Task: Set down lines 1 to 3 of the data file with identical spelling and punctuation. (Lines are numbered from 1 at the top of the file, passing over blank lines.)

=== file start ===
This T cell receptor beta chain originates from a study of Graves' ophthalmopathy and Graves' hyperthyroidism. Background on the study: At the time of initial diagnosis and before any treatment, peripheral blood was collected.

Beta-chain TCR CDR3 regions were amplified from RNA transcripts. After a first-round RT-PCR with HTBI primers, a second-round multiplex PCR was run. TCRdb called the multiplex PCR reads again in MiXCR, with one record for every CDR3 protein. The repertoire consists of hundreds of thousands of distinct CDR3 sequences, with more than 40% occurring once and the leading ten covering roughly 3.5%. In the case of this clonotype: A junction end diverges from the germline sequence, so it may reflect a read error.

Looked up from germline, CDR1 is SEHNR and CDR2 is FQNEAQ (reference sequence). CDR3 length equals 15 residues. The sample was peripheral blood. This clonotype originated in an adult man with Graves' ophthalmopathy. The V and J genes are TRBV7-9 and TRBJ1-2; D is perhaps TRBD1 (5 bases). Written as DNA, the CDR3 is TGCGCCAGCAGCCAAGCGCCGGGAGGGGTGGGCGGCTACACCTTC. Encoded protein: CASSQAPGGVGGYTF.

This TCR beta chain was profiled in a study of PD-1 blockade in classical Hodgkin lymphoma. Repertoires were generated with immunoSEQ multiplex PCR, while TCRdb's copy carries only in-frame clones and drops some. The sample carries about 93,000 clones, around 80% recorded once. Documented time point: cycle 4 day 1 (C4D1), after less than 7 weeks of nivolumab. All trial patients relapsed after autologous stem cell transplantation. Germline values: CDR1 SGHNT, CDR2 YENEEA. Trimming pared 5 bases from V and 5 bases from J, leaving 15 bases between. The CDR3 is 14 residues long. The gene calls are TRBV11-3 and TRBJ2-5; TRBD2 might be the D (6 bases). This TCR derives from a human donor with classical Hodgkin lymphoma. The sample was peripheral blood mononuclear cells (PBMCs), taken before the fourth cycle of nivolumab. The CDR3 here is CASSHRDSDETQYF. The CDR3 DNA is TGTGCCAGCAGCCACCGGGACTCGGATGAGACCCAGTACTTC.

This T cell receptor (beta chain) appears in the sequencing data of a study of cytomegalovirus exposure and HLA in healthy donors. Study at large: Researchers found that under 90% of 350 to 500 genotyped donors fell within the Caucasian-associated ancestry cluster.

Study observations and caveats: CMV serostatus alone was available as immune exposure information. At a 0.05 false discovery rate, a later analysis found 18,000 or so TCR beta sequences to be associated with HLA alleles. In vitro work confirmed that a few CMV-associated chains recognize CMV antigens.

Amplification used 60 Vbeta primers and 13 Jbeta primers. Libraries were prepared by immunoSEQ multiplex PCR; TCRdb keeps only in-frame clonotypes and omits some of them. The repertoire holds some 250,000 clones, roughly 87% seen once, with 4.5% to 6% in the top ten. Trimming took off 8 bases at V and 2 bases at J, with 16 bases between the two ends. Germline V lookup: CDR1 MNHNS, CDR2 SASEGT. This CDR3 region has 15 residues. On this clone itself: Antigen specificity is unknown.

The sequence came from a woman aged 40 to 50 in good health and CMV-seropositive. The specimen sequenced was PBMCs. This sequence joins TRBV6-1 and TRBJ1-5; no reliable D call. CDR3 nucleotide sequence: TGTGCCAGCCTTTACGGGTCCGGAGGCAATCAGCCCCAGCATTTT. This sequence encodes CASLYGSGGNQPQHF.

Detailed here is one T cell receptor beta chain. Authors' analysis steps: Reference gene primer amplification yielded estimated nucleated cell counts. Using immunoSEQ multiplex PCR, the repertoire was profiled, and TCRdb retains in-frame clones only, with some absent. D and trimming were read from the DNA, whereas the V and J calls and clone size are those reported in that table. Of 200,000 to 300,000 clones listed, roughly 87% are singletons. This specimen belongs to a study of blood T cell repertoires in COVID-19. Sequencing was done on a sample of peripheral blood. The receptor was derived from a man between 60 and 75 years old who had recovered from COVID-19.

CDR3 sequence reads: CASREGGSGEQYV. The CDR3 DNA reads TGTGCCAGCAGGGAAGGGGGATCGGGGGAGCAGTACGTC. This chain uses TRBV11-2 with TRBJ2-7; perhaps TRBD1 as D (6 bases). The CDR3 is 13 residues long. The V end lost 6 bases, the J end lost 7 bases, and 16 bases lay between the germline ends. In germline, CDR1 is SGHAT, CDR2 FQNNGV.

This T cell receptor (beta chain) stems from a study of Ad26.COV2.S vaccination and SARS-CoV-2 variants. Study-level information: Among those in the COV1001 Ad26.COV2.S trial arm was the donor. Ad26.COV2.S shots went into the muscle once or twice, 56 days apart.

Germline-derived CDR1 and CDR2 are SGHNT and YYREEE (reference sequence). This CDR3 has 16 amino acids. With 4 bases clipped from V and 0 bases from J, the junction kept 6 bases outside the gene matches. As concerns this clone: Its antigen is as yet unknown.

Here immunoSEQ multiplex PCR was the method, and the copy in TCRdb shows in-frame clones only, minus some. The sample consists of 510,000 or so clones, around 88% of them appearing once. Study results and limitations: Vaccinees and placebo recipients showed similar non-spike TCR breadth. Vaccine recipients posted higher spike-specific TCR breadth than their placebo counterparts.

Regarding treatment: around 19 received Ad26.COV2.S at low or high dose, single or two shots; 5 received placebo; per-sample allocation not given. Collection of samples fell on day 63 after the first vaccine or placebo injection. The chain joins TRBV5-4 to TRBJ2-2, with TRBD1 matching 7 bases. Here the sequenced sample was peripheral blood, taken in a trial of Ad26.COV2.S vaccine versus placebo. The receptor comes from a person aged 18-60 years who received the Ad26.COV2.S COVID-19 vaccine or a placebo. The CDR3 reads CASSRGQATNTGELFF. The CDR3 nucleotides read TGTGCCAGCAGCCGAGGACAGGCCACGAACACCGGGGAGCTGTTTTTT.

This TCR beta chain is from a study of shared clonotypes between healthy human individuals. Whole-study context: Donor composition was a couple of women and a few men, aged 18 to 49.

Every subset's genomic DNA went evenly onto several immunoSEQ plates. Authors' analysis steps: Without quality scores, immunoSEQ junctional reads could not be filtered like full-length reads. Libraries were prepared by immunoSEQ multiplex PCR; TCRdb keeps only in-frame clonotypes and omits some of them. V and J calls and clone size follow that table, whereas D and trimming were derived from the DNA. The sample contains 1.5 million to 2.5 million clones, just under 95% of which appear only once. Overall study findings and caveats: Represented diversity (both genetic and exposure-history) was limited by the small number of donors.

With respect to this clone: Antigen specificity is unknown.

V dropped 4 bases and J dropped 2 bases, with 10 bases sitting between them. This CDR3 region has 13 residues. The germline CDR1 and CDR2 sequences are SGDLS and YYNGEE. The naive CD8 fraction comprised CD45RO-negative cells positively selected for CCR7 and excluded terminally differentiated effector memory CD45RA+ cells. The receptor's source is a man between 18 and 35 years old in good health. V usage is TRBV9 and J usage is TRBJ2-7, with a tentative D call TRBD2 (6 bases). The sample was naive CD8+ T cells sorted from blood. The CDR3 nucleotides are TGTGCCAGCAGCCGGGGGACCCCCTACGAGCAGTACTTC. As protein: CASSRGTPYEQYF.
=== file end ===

This T cell receptor beta chain originates from a study of Graves' ophthalmopathy and Graves' hyperthyroidism. Background on the study: At the time of initial diagnosis and before any treatment, peripheral blood was collected.

Beta-chain TCR CDR3 regions were amplified from RNA transcripts. After a first-round RT-PCR with HTBI primers, a second-round multiplex PCR was run. TCRdb called the multiplex PCR reads again in MiXCR, with one record for every CDR3 protein. The repertoire consists of hundreds of thousands of distinct CDR3 sequences, with more than 40% occurring once and the leading ten covering roughly 3.5%. In the case of this clonotype: A junction end diverges from the germline sequence, so it may reflect a read error.

Looked up from germline, CDR1 is SEHNR and CDR2 is FQNEAQ (reference sequence). CDR3 length equals 15 residues. The sample was peripheral blood. This clonotype originated in an adult man with Graves' ophthalmopathy. The V and J genes are TRBV7-9 and TRBJ1-2; D is perhaps TRBD1 (5 bases). Written as DNA, the CDR3 is TGCGCCAGCAGCCAAGCGCCGGGAGGGGTGGGCGGCTACACCTTC. Encoded protein: CASSQAPGGVGGYTF.